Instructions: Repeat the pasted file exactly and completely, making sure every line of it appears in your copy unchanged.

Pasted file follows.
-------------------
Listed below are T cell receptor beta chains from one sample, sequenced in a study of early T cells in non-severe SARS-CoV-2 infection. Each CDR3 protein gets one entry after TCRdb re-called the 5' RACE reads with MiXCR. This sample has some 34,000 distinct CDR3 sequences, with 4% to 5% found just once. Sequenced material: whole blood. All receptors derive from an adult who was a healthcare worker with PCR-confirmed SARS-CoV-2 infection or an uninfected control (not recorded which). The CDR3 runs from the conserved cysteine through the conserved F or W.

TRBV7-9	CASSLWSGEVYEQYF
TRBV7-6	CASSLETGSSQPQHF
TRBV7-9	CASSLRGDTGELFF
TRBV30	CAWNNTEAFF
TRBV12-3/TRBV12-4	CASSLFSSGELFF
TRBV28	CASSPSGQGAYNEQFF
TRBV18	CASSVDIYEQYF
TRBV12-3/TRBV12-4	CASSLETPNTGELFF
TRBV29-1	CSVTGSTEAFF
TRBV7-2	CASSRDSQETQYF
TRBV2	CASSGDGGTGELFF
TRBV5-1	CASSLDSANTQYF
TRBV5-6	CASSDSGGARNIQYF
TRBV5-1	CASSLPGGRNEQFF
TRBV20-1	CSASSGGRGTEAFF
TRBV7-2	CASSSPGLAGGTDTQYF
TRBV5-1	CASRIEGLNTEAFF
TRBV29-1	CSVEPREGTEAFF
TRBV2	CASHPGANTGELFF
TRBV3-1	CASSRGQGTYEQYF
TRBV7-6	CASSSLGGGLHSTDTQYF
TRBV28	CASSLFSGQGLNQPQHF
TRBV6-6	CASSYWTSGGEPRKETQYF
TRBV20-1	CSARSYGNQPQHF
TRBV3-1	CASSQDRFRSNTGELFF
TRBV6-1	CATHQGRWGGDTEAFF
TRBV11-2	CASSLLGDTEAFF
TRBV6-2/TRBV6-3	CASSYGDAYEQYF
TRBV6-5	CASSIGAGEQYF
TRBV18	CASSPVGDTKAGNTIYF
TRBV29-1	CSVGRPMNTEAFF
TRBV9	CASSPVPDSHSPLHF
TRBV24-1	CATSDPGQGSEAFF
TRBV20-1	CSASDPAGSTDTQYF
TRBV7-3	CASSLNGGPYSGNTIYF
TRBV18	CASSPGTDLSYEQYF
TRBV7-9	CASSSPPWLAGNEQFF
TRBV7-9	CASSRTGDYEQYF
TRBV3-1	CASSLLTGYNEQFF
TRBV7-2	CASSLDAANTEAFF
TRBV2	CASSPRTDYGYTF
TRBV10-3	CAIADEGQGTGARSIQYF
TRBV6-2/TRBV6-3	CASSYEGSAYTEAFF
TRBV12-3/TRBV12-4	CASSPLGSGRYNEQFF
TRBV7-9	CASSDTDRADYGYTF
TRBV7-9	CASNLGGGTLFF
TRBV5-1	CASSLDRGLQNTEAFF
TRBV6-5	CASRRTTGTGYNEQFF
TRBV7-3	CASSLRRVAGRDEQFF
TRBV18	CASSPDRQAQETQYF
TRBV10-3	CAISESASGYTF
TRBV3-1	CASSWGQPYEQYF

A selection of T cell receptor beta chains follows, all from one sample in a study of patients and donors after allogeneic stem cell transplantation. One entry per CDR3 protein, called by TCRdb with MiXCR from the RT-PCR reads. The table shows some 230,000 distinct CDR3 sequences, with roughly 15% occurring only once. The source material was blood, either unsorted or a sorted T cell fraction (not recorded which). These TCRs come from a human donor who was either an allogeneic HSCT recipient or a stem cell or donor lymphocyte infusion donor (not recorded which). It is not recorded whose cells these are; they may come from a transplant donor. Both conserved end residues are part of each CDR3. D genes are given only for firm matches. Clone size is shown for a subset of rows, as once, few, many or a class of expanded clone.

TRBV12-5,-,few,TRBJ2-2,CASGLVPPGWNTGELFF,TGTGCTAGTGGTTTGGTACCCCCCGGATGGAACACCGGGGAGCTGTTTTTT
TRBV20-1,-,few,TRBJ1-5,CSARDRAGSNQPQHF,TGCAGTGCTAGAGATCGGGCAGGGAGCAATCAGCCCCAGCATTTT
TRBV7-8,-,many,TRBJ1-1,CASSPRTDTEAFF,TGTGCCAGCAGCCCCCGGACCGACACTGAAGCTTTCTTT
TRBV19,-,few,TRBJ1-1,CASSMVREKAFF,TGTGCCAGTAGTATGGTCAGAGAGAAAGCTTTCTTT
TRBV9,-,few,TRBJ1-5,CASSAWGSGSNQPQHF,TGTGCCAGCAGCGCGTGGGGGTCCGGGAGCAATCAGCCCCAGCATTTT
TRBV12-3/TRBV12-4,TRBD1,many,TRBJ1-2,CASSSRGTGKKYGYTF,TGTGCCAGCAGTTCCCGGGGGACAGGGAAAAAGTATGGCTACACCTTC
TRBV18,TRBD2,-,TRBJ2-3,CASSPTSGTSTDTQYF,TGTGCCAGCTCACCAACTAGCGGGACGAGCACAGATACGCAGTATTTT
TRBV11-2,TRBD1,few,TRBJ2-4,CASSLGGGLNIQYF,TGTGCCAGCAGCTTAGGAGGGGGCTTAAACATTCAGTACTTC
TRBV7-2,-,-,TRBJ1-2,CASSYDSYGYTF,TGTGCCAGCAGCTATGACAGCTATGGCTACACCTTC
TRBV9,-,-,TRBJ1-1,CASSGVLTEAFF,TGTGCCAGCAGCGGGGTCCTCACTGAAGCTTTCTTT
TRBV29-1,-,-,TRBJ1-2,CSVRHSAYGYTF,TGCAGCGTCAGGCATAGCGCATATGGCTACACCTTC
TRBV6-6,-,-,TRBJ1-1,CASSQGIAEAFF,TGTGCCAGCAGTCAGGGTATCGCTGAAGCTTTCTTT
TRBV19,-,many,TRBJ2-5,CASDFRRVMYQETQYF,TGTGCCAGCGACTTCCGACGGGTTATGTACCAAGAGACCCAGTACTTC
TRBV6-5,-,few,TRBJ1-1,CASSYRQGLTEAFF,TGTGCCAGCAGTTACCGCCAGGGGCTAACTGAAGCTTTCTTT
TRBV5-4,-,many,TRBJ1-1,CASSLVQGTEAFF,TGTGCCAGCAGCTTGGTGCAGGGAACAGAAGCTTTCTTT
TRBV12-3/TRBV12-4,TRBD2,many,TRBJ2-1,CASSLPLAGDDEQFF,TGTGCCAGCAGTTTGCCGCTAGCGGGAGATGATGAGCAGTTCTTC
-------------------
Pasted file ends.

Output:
Listed below are T cell receptor beta chains from one sample, sequenced in a study of early T cells in non-severe SARS-CoV-2 infection. Each CDR3 protein gets one entry after TCRdb re-called the 5' RACE reads with MiXCR. This sample has some 34,000 distinct CDR3 sequences, with 4% to 5% found just once. Sequenced material: whole blood. All receptors derive from an adult who was a healthcare worker with PCR-confirmed SARS-CoV-2 infection or an uninfected control (not recorded which). The CDR3 runs from the conserved cysteine through the conserved F or W.

TRBV7-9	CASSLWSGEVYEQYF
TRBV7-6	CASSLETGSSQPQHF
TRBV7-9	CASSLRGDTGELFF
TRBV30	CAWNNTEAFF
TRBV12-3/TRBV12-4	CASSLFSSGELFF
TRBV28	CASSPSGQGAYNEQFF
TRBV18	CASSVDIYEQYF
TRBV12-3/TRBV12-4	CASSLETPNTGELFF
TRBV29-1	CSVTGSTEAFF
TRBV7-2	CASSRDSQETQYF
TRBV2	CASSGDGGTGELFF
TRBV5-1	CASSLDSANTQYF
TRBV5-6	CASSDSGGARNIQYF
TRBV5-1	CASSLPGGRNEQFF
TRBV20-1	CSASSGGRGTEAFF
TRBV7-2	CASSSPGLAGGTDTQYF
TRBV5-1	CASRIEGLNTEAFF
TRBV29-1	CSVEPREGTEAFF
TRBV2	CASHPGANTGELFF
TRBV3-1	CASSRGQGTYEQYF
TRBV7-6	CASSSLGGGLHSTDTQYF
TRBV28	CASSLFSGQGLNQPQHF
TRBV6-6	CASSYWTSGGEPRKETQYF
TRBV20-1	CSARSYGNQPQHF
TRBV3-1	CASSQDRFRSNTGELFF
TRBV6-1	CATHQGRWGGDTEAFF
TRBV11-2	CASSLLGDTEAFF
TRBV6-2/TRBV6-3	CASSYGDAYEQYF
TRBV6-5	CASSIGAGEQYF
TRBV18	CASSPVGDTKAGNTIYF
TRBV29-1	CSVGRPMNTEAFF
TRBV9	CASSPVPDSHSPLHF
TRBV24-1	CATSDPGQGSEAFF
TRBV20-1	CSASDPAGSTDTQYF
TRBV7-3	CASSLNGGPYSGNTIYF
TRBV18	CASSPGTDLSYEQYF
TRBV7-9	CASSSPPWLAGNEQFF
TRBV7-9	CASSRTGDYEQYF
TRBV3-1	CASSLLTGYNEQFF
TRBV7-2	CASSLDAANTEAFF
TRBV2	CASSPRTDYGYTF
TRBV10-3	CAIADEGQGTGARSIQYF
TRBV6-2/TRBV6-3	CASSYEGSAYTEAFF
TRBV12-3/TRBV12-4	CASSPLGSGRYNEQFF
TRBV7-9	CASSDTDRADYGYTF
TRBV7-9	CASNLGGGTLFF
TRBV5-1	CASSLDRGLQNTEAFF
TRBV6-5	CASRRTTGTGYNEQFF
TRBV7-3	CASSLRRVAGRDEQFF
TRBV18	CASSPDRQAQETQYF
TRBV10-3	CAISESASGYTF
TRBV3-1	CASSWGQPYEQYF

A selection of T cell receptor beta chains follows, all from one sample in a study of patients and donors after allogeneic stem cell transplantation. One entry per CDR3 protein, called by TCRdb with MiXCR from the RT-PCR reads. The table shows some 230,000 distinct CDR3 sequences, with roughly 15% occurring only once. The source material was blood, either unsorted or a sorted T cell fraction (not recorded which). These TCRs come from a human donor who was either an allogeneic HSCT recipient or a stem cell or donor lymphocyte infusion donor (not recorded which). It is not recorded whose cells these are; they may come from a transplant donor. Both conserved end residues are part of each CDR3. D genes are given only for firm matches. Clone size is shown for a subset of rows, as once, few, many or a class of expanded clone.

TRBV12-5,-,few,TRBJ2-2,CASGLVPPGWNTGELFF,TGTGCTAGTGGTTTGGTACCCCCCGGATGGAACACCGGGGAGCTGTTTTTT
TRBV20-1,-,few,TRBJ1-5,CSARDRAGSNQPQHF,TGCAGTGCTAGAGATCGGGCAGGGAGCAATCAGCCCCAGCATTTT
TRBV7-8,-,many,TRBJ1-1,CASSPRTDTEAFF,TGTGCCAGCAGCCCCCGGACCGACACTGAAGCTTTCTTT
TRBV19,-,few,TRBJ1-1,CASSMVREKAFF,TGTGCCAGTAGTATGGTCAGAGAGAAAGCTTTCTTT
TRBV9,-,few,TRBJ1-5,CASSAWGSGSNQPQHF,TGTGCCAGCAGCGCGTGGGGGTCCGGGAGCAATCAGCCCCAGCATTTT
TRBV12-3/TRBV12-4,TRBD1,many,TRBJ1-2,CASSSRGTGKKYGYTF,TGTGCCAGCAGTTCCCGGGGGACAGGGAAAAAGTATGGCTACACCTTC
TRBV18,TRBD2,-,TRBJ2-3,CASSPTSGTSTDTQYF,TGTGCCAGCTCACCAACTAGCGGGACGAGCACAGATACGCAGTATTTT
TRBV11-2,TRBD1,few,TRBJ2-4,CASSLGGGLNIQYF,TGTGCCAGCAGCTTAGGAGGGGGCTTAAACATTCAGTACTTC
TRBV7-2,-,-,TRBJ1-2,CASSYDSYGYTF,TGTGCCAGCAGCTATGACAGCTATGGCTACACCTTC
TRBV9,-,-,TRBJ1-1,CASSGVLTEAFF,TGTGCCAGCAGCGGGGTCCTCACTGAAGCTTTCTTT
TRBV29-1,-,-,TRBJ1-2,CSVRHSAYGYTF,TGCAGCGTCAGGCATAGCGCATATGGCTACACCTTC
TRBV6-6,-,-,TRBJ1-1,CASSQGIAEAFF,TGTGCCAGCAGTCAGGGTATCGCTGAAGCTTTCTTT
TRBV19,-,many,TRBJ2-5,CASDFRRVMYQETQYF,TGTGCCAGCGACTTCCGACGGGTTATGTACCAAGAGACCCAGTACTTC
TRBV6-5,-,few,TRBJ1-1,CASSYRQGLTEAFF,TGTGCCAGCAGTTACCGCCAGGGGCTAACTGAAGCTTTCTTT
TRBV5-4,-,many,TRBJ1-1,CASSLVQGTEAFF,TGTGCCAGCAGCTTGGTGCAGGGAACAGAAGCTTTCTTT
TRBV12-3/TRBV12-4,TRBD2,many,TRBJ2-1,CASSLPLAGDDEQFF,TGTGCCAGCAGTTTGCCGCTAGCGGGAGATGATGAGCAGTTCTTC